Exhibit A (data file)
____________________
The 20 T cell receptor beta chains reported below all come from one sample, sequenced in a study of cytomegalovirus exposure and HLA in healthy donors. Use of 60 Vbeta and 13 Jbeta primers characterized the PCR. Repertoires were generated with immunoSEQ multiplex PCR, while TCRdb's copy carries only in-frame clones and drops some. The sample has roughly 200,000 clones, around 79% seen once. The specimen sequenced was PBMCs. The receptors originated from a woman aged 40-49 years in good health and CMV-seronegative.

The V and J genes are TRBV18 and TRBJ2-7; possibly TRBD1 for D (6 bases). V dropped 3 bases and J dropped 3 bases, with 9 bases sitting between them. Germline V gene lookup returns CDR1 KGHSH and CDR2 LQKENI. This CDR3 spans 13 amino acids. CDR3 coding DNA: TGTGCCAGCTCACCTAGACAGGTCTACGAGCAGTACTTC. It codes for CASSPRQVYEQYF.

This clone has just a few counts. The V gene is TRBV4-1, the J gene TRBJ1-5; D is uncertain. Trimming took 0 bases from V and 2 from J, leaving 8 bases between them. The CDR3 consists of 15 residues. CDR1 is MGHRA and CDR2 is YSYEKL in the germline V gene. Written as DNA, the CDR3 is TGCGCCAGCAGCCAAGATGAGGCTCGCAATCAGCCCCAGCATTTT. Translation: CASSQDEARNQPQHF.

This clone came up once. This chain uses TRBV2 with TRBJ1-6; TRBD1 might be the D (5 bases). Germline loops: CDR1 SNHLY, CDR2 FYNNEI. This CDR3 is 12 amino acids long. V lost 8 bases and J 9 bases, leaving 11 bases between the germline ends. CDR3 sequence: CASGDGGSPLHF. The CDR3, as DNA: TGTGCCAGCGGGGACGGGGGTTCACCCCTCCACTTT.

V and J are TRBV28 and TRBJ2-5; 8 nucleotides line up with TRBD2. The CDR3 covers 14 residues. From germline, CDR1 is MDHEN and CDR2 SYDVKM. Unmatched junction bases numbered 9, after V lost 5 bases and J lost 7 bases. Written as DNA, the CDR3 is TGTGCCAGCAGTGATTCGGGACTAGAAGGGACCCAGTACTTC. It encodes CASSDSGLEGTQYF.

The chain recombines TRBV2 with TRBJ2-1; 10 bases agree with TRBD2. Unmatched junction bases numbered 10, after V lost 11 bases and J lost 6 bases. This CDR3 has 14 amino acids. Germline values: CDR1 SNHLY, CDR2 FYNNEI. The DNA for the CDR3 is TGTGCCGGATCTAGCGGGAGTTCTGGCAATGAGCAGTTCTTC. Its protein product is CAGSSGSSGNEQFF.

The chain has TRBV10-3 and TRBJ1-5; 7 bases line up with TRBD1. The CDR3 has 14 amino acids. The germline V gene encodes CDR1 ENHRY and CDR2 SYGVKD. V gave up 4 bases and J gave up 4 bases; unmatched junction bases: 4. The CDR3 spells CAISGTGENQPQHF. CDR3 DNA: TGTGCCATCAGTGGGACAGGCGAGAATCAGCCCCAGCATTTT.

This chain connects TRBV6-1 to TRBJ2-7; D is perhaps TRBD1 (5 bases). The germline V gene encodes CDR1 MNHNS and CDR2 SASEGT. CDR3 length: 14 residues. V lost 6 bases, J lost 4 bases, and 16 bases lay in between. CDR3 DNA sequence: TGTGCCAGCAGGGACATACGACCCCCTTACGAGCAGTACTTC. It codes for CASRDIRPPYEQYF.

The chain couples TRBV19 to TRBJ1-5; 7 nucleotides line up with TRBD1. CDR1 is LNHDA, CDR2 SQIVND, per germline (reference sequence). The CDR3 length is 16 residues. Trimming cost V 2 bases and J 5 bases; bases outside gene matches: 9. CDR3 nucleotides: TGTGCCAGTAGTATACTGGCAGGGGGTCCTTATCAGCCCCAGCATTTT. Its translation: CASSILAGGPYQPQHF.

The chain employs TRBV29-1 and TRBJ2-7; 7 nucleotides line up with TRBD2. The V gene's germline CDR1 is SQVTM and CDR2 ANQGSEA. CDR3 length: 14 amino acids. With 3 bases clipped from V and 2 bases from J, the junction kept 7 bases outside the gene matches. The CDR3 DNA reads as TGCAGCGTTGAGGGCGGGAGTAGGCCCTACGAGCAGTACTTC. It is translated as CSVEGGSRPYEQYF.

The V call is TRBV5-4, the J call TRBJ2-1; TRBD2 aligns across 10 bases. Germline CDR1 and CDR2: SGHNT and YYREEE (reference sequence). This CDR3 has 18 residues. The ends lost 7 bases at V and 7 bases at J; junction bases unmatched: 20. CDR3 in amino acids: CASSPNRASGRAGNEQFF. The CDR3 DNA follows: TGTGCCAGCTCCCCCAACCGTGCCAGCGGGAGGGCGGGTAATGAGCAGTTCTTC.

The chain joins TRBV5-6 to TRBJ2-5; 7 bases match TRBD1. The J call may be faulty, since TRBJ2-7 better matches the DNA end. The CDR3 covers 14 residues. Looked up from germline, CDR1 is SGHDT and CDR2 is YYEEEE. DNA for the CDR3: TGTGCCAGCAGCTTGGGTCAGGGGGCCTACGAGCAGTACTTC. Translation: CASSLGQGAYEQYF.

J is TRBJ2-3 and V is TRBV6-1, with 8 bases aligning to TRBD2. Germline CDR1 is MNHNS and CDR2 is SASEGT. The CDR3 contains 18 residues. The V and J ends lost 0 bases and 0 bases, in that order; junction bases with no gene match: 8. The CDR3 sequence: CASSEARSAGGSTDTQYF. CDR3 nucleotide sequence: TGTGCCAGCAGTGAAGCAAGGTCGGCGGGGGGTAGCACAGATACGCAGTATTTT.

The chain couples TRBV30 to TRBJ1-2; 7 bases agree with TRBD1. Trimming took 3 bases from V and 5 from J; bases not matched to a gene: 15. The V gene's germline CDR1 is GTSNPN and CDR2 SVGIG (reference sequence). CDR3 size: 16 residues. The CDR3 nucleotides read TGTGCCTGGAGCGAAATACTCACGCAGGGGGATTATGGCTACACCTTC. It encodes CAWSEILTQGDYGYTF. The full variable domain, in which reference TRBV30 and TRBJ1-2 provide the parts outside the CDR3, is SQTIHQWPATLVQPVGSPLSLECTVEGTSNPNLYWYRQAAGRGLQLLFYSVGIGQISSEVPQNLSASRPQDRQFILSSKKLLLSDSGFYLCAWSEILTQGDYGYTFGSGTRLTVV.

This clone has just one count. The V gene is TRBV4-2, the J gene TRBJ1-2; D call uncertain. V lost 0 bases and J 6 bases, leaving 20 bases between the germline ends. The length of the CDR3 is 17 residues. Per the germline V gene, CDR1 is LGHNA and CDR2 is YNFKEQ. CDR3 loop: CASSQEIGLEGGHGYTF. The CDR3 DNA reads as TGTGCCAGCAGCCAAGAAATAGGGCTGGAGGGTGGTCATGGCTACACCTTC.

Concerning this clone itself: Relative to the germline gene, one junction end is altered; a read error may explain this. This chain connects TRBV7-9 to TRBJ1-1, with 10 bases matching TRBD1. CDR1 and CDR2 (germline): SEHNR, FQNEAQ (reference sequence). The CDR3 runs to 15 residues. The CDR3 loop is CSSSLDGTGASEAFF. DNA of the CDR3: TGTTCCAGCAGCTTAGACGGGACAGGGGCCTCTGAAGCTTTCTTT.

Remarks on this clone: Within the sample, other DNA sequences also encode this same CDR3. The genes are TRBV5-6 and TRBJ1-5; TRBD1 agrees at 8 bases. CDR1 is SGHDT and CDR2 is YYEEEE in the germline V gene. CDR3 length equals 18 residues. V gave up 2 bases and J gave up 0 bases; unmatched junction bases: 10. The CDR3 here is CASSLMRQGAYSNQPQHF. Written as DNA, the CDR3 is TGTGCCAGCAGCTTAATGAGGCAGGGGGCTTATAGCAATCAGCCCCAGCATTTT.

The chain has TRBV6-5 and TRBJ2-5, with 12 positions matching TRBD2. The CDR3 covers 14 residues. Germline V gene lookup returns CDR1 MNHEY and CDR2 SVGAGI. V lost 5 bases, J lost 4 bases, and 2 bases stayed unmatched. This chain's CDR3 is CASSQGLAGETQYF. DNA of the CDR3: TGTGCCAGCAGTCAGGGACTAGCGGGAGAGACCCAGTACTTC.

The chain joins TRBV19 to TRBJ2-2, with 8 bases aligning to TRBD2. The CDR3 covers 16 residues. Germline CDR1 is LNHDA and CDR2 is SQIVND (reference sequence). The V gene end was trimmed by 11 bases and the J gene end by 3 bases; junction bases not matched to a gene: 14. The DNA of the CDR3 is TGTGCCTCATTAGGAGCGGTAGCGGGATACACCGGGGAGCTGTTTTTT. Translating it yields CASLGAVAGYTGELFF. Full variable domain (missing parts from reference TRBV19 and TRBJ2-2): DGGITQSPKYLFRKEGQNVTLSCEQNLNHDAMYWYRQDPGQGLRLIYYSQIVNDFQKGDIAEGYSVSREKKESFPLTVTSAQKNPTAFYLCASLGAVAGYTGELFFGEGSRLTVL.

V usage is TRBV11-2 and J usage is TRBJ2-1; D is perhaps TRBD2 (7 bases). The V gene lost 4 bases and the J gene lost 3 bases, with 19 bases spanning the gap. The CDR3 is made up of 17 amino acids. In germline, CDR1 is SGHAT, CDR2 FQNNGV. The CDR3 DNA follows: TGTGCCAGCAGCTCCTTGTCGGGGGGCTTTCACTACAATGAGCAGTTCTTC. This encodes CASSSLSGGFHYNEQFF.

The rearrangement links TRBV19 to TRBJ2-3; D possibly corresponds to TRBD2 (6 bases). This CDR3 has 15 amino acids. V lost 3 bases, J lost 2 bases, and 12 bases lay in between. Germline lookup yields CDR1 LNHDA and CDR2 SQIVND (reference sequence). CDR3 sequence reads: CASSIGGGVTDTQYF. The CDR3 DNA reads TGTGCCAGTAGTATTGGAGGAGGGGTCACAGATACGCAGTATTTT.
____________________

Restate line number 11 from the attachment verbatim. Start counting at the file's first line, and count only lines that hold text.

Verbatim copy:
The V call is TRBV5-4, the J call TRBJ2-1; TRBD2 aligns across 10 bases. Germline CDR1 and CDR2: SGHNT and YYREEE (reference sequence). This CDR3 has 18 residues. The ends lost 7 bases at V and 7 bases at J; junction bases unmatched: 20. CDR3 in amino acids: CASSPNRASGRAGNEQFF. The CDR3 DNA follows: TGTGCCAGCTCCCCCAACCGTGCCAGCGGGAGGGCGGGTAATGAGCAGTTCTTC.